Smiling really can make you feel happier, research shows
A team of researchers led by the University of Tennessee, Knoxville (UT) has found evidence to support the theory that the simple act of smiling can make people feel happier. The experts analyzed nearly 50 years of data on how facial expressions affect our emotions.
“Conventional wisdom tells us that we can feel a little happier if we simply smile. Or that we can get ourselves in a more serious mood if we scowl,” said study lead author Nicholas Coles, who is a PhD student in Social Psychology at UT. “But psychologists have actually disagreed about this idea for over 100 years.”
The debate heated up in 2016, when 17 research teams were unable to replicate the results of a well-known experiment showing that smiling can trigger happy feelings.
“Some studies have not found evidence that facial expressions can influence emotional feelings,” said Coles. “But we can’t focus on the results of any one study. Psychologists have been testing this idea since the early 1970s, so we wanted to look at all the evidence.”
The researchers used a statistical technique called meta-analysis to examine the results of 138 studies involving more than 11,000 participants from around the globe. The study revealed that facial expressions have a small, yet significant, impact on feelings.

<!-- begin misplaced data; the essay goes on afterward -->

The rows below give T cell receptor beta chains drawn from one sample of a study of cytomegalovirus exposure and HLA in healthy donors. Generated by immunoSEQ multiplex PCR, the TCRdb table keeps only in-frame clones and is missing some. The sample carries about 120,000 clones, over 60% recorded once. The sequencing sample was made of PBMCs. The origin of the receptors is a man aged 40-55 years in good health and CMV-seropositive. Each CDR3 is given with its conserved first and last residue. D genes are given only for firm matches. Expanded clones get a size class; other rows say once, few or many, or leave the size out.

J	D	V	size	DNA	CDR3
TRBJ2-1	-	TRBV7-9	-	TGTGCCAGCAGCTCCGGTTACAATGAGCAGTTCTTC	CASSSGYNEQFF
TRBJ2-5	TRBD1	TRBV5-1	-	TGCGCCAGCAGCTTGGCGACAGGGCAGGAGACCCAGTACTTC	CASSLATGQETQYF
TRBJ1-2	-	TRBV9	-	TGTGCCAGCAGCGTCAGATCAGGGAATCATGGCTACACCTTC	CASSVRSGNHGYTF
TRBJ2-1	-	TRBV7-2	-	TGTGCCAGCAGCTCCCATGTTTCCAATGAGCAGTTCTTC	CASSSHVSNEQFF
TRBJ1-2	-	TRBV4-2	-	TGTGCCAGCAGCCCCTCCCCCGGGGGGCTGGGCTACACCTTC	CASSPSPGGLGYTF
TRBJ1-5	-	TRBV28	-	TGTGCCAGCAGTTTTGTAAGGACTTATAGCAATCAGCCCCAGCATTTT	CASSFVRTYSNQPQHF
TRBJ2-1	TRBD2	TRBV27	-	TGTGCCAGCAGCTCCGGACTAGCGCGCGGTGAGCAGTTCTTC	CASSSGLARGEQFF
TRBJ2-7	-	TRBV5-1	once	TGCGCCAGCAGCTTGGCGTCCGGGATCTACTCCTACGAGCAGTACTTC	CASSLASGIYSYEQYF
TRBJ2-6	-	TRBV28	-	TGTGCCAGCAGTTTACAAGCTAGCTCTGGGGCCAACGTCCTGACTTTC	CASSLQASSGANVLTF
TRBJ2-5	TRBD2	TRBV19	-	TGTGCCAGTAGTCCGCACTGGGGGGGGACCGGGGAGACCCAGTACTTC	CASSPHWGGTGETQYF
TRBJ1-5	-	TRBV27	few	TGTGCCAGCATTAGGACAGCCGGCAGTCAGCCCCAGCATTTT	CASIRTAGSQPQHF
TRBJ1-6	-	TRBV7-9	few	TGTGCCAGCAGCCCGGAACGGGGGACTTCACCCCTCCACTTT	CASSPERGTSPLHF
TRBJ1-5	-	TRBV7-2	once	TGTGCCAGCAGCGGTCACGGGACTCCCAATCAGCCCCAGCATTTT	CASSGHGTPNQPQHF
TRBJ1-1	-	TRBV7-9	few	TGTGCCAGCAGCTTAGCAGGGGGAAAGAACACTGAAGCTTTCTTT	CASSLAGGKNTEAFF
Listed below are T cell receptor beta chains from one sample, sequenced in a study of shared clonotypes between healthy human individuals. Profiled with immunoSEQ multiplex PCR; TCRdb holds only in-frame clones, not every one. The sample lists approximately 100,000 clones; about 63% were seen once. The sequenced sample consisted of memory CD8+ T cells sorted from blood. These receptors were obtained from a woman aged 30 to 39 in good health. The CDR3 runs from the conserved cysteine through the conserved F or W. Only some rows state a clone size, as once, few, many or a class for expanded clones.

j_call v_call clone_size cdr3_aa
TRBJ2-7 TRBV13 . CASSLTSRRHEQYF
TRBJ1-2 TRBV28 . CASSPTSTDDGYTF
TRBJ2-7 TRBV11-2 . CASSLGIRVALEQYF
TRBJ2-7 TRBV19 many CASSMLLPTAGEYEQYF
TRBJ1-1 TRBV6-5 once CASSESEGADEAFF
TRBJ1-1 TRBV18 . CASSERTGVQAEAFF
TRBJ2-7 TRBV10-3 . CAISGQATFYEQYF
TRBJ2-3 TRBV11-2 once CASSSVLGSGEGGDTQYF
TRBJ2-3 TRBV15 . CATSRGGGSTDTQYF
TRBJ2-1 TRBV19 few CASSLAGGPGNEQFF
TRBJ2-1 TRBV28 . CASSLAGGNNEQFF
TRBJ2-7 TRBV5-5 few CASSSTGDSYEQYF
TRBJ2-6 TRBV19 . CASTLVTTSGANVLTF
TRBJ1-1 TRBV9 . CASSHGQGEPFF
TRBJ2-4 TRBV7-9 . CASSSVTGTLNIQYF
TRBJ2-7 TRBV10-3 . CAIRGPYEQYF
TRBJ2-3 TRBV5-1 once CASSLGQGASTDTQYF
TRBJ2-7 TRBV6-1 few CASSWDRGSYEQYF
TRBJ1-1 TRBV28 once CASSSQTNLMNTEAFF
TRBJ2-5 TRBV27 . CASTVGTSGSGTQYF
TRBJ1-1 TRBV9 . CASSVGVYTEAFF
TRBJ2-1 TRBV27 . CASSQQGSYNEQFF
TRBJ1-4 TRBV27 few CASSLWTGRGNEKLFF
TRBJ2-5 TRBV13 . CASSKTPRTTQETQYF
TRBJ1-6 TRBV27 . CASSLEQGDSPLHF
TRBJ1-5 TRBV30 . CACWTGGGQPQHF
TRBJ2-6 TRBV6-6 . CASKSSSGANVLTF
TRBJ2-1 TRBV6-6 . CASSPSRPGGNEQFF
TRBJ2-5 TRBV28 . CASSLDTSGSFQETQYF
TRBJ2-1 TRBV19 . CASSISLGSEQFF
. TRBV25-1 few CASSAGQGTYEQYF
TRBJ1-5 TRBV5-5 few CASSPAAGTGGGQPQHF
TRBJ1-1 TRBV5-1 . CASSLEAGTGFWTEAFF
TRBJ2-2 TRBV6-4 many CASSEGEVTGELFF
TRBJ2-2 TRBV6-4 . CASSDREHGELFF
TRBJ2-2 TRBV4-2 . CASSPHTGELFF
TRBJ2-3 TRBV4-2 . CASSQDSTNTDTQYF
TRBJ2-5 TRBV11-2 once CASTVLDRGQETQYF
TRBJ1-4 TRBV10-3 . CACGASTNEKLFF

According to the meta-analysis, just as smiling makes people feel happier, scowling makes them feel angrier or frowning makes them feel sadder.
“We don’t think that people can smile their way to happiness,” said Coles. “But these findings are exciting because they provide a clue about how the mind and the body interact to shape our conscious experience of emotion. We still have a lot to learn about these facial feedback effects, but this meta-analysis put us a little closer to understanding how emotions work.”
The study is published in the journal Psychological Bulletin.